Yes! As written, this oatmeal raisin snack cake is clean eating friendly (along with low fat and lower calorie!), and I’ve included how to make it gluten free in the Notes section of the recipe.
What makes this oatmeal cake a “breakfast cake” or “snack cake?”
This oatmeal cake is lightly sweetened with pure maple syrup. You aren’t adding too much maple syrup, so it has the sweetness level of muffins or scones, along with a lower sugar content when compared to a true “dessert” cake.
What makes this cake moist, fluffy, and soft?
A few key things! First, Greek yogurt adds lots of moisture to the batter. The protein in egg whites also helps with the texture, especially while the cake cools. Then to ensure this healthy snack cake turns out really soft and tender, (a) mix the batter together by hand with a fork, (b) use alternating additions, and (c) stir gently.
What’s the difference between old-fashioned rolled oats and quick oats?
They basically have the same health benefits, but quick oats are smaller and thinner than traditional old-fashioned rolled oats. I think this makes them even better for baking recipes since their size ensures they cook and soften faster, which gives your baked treats a more soft and tender texture!
I don’t have quick cooking oats. Can I substitute old-fashioned rolled oats instead?
Yes – if you run them through a food processor or blender first! See the Notes section of the recipe for more details.
Can I use whole eggs, not just egg whites?
Yes! If you’d like to use 3 whole eggs, then you’ll need to reduce the milk to compensate for the added liquid volume. See the Notes section for details!
Can I substitute something else for the pure maple syrup?
Absolutely! Honey and agave are both great alternatives and will yield the same cake texture.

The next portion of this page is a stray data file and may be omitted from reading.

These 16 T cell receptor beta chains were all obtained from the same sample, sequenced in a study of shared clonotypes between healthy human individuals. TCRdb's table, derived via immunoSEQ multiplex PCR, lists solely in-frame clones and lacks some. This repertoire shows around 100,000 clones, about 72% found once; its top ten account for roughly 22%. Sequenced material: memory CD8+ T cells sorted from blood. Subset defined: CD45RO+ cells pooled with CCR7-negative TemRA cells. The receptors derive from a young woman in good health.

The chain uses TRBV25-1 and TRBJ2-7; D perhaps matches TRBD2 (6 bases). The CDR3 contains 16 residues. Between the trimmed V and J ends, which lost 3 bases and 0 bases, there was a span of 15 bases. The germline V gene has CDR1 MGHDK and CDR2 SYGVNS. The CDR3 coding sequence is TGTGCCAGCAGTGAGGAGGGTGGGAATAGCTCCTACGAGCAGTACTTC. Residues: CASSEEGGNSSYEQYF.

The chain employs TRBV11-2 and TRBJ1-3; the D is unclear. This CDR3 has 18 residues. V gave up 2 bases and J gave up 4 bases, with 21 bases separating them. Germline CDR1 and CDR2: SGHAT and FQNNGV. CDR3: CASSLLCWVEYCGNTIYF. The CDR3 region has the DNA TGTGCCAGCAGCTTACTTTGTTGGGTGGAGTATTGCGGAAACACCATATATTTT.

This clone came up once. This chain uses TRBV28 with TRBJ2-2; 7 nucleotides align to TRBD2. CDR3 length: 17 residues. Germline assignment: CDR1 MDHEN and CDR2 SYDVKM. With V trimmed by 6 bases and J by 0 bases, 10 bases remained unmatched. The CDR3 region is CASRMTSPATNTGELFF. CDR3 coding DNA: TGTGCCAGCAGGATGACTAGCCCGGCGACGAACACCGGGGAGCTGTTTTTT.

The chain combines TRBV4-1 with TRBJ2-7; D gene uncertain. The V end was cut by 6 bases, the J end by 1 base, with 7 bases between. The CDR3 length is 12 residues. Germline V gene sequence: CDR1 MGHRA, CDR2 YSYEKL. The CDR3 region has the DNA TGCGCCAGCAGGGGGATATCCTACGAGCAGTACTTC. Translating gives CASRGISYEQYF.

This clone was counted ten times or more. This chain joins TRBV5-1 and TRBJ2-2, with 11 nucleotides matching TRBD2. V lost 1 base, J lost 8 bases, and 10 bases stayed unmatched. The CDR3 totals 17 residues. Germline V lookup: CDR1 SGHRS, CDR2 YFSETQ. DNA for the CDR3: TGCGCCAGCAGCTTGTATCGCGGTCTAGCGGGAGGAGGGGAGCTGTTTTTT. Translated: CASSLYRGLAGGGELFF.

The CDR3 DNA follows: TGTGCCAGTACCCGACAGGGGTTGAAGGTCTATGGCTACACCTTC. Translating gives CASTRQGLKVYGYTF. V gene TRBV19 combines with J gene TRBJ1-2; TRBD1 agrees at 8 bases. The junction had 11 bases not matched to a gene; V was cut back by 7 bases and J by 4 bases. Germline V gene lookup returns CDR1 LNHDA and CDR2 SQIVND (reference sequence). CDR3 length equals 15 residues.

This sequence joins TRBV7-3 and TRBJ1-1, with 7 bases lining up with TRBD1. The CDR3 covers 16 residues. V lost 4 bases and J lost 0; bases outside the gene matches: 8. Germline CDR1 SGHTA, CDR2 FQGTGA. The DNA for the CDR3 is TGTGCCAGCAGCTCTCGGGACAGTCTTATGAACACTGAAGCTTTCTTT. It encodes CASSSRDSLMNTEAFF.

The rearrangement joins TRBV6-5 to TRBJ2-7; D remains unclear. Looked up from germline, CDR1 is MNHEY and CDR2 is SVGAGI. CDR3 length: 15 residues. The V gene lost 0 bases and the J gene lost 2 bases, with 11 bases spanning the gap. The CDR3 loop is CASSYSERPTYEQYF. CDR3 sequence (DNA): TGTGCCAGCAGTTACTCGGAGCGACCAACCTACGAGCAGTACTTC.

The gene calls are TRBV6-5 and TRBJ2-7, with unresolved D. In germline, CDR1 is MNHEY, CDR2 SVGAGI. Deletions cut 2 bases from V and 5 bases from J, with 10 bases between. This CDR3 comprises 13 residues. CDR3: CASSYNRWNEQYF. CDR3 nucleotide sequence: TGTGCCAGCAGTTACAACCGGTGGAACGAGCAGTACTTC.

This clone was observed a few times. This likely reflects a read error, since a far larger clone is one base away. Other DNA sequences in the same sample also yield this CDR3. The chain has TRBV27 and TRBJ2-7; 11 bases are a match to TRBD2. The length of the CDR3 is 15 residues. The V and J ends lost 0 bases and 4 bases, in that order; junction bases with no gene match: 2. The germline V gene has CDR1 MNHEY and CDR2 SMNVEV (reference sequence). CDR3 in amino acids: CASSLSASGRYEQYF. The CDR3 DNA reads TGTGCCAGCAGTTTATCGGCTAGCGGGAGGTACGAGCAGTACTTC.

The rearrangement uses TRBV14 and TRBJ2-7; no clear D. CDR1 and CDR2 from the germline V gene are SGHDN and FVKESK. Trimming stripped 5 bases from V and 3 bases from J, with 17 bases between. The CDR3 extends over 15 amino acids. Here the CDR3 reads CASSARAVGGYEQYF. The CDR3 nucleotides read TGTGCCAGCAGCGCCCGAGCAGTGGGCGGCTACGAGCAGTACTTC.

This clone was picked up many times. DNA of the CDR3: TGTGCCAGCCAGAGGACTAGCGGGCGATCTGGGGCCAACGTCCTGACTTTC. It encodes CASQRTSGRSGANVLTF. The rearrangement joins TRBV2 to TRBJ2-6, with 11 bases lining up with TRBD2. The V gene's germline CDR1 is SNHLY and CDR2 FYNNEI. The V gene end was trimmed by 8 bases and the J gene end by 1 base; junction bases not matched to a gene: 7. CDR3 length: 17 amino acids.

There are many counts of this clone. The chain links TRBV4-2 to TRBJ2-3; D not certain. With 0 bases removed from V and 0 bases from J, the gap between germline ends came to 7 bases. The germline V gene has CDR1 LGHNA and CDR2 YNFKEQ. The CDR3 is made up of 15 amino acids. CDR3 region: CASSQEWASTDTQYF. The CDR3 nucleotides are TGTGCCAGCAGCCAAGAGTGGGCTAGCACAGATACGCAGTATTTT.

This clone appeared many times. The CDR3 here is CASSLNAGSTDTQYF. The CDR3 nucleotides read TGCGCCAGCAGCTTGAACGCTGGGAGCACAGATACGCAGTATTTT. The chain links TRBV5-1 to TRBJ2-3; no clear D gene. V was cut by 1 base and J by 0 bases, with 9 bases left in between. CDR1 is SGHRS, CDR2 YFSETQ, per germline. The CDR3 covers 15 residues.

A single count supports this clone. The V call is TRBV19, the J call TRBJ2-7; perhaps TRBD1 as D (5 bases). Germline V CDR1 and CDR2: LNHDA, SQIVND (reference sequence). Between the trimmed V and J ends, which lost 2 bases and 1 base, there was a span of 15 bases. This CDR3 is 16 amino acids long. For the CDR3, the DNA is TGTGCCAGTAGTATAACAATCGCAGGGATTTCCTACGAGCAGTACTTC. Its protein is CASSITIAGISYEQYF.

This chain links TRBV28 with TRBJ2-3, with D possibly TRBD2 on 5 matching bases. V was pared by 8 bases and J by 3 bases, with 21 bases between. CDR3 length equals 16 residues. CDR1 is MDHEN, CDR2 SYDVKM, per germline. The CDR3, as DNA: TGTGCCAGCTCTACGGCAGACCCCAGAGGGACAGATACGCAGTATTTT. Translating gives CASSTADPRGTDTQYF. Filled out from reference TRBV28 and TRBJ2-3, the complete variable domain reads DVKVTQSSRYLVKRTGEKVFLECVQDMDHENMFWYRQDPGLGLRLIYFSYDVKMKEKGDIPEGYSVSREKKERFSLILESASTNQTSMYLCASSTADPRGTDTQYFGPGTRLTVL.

Do I really have to hydrate the raisins?
I suppose not… But it makes a noticeable difference – and I promise it’s worth the two extra minutes of your time! (I hydrate my raisins just about any time I bake with them. It’s a game-changer!)
How should I store this healthy oatmeal raisin snack cake? And how long will it keep?
Store your leftover snack cake in an airtight container in the refrigerator. It should last at least four days, if not longer – and it freezes and thaws quite well too!
Ready to bake your own? If you watch my step-by-step video above, you can follow along as I show you how – and I give you baking tips and pointers too!
And when you make this recipe, remember to snap a picture and share it on Instagram using #amyshealthybaking and tagging @amyshealthybaking IN the photo itself! (That guarantees I’ll see your picture! 🙂 ) I’d love to see your healthy oatmeal raisin snack cake!
Healthy Oatmeal Raisin Snack Cake
- 1 ½ cups (150g) Bob’s Red Mill Organic Quick Cooking Rolled Oats (measured like this and gluten free, if necessary)
- 1 ¼ cups (150g) Bob’s Red Mill Organic Whole Wheat Flour (measured like this – see Notes for gluten free option!)
- 2 ½ tsp ground cinnamon
- ½ tsp ground nutmeg
- ¼ tsp ground ginger
- 1 ½ tsp baking powder